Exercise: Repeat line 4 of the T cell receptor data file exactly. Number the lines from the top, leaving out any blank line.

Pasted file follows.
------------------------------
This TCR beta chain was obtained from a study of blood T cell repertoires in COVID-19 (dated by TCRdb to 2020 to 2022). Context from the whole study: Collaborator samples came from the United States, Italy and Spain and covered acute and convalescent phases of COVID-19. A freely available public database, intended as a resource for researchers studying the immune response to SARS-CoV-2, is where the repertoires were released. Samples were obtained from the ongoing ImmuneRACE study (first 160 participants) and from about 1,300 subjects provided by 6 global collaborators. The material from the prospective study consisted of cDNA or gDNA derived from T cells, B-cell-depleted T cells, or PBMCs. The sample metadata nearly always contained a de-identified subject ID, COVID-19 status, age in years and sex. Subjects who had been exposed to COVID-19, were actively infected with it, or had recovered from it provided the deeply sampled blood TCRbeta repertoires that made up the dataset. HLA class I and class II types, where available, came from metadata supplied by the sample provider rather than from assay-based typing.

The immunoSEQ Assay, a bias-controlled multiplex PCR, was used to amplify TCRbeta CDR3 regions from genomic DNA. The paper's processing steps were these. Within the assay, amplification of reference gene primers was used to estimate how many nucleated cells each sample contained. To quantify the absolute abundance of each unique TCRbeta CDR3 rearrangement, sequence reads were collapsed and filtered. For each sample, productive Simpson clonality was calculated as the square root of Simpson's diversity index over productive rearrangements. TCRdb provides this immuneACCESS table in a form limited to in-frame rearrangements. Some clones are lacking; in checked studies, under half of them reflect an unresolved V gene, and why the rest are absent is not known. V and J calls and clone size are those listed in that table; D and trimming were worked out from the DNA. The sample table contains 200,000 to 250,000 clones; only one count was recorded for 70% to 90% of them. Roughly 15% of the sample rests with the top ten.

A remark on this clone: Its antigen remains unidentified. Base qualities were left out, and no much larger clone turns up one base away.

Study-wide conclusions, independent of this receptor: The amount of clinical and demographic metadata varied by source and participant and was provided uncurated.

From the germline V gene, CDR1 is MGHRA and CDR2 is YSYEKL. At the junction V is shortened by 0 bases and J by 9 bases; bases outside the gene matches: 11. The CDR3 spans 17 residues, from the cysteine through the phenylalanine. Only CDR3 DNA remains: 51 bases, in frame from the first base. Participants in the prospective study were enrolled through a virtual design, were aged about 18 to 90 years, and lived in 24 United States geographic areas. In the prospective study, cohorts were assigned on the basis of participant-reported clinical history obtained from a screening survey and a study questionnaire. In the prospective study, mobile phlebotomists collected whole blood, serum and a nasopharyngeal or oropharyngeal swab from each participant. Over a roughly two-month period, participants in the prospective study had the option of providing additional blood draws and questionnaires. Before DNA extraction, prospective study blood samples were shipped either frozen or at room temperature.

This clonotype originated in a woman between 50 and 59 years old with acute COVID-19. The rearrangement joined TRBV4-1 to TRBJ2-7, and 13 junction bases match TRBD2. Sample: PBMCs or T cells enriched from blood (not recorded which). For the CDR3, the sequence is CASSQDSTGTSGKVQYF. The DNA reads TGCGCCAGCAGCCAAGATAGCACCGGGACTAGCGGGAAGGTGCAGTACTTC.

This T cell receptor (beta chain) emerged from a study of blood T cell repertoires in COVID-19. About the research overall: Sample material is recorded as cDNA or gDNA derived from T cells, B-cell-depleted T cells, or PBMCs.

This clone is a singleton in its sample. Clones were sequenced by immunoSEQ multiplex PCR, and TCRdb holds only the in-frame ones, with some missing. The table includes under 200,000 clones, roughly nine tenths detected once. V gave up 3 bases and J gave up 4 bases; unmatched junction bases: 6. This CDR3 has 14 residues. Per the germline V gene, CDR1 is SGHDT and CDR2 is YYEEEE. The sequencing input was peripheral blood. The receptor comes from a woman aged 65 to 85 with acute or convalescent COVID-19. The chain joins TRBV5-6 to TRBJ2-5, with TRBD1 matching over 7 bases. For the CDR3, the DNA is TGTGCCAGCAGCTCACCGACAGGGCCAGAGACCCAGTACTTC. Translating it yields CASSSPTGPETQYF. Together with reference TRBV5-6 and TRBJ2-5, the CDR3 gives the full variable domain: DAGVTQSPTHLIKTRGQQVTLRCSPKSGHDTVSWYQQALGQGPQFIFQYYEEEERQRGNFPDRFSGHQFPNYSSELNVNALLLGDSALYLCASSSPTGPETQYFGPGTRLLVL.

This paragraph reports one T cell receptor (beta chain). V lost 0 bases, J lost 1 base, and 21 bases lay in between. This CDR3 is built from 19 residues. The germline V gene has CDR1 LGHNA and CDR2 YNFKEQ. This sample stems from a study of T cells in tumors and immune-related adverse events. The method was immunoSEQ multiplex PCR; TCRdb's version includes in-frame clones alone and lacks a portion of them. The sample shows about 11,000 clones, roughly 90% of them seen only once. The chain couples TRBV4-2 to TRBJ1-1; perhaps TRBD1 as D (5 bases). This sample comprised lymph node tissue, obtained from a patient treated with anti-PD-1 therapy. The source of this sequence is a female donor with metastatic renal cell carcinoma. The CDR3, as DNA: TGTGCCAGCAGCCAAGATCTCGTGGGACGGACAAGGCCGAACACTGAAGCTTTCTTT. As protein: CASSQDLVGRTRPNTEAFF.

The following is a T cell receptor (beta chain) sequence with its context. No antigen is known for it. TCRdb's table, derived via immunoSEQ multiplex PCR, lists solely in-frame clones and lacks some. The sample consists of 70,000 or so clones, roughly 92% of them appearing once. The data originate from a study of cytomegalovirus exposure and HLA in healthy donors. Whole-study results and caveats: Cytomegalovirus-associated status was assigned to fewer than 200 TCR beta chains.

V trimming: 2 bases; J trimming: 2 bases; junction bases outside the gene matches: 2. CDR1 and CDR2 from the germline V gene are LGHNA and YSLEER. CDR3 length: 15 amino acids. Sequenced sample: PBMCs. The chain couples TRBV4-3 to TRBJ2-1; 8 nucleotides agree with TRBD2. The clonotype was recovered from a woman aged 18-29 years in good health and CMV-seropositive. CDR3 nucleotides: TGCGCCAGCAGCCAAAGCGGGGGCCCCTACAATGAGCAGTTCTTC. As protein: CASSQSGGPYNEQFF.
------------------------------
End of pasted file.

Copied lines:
Study-wide conclusions, independent of this receptor: The amount of clinical and demographic metadata varied by source and participant and was provided uncurated.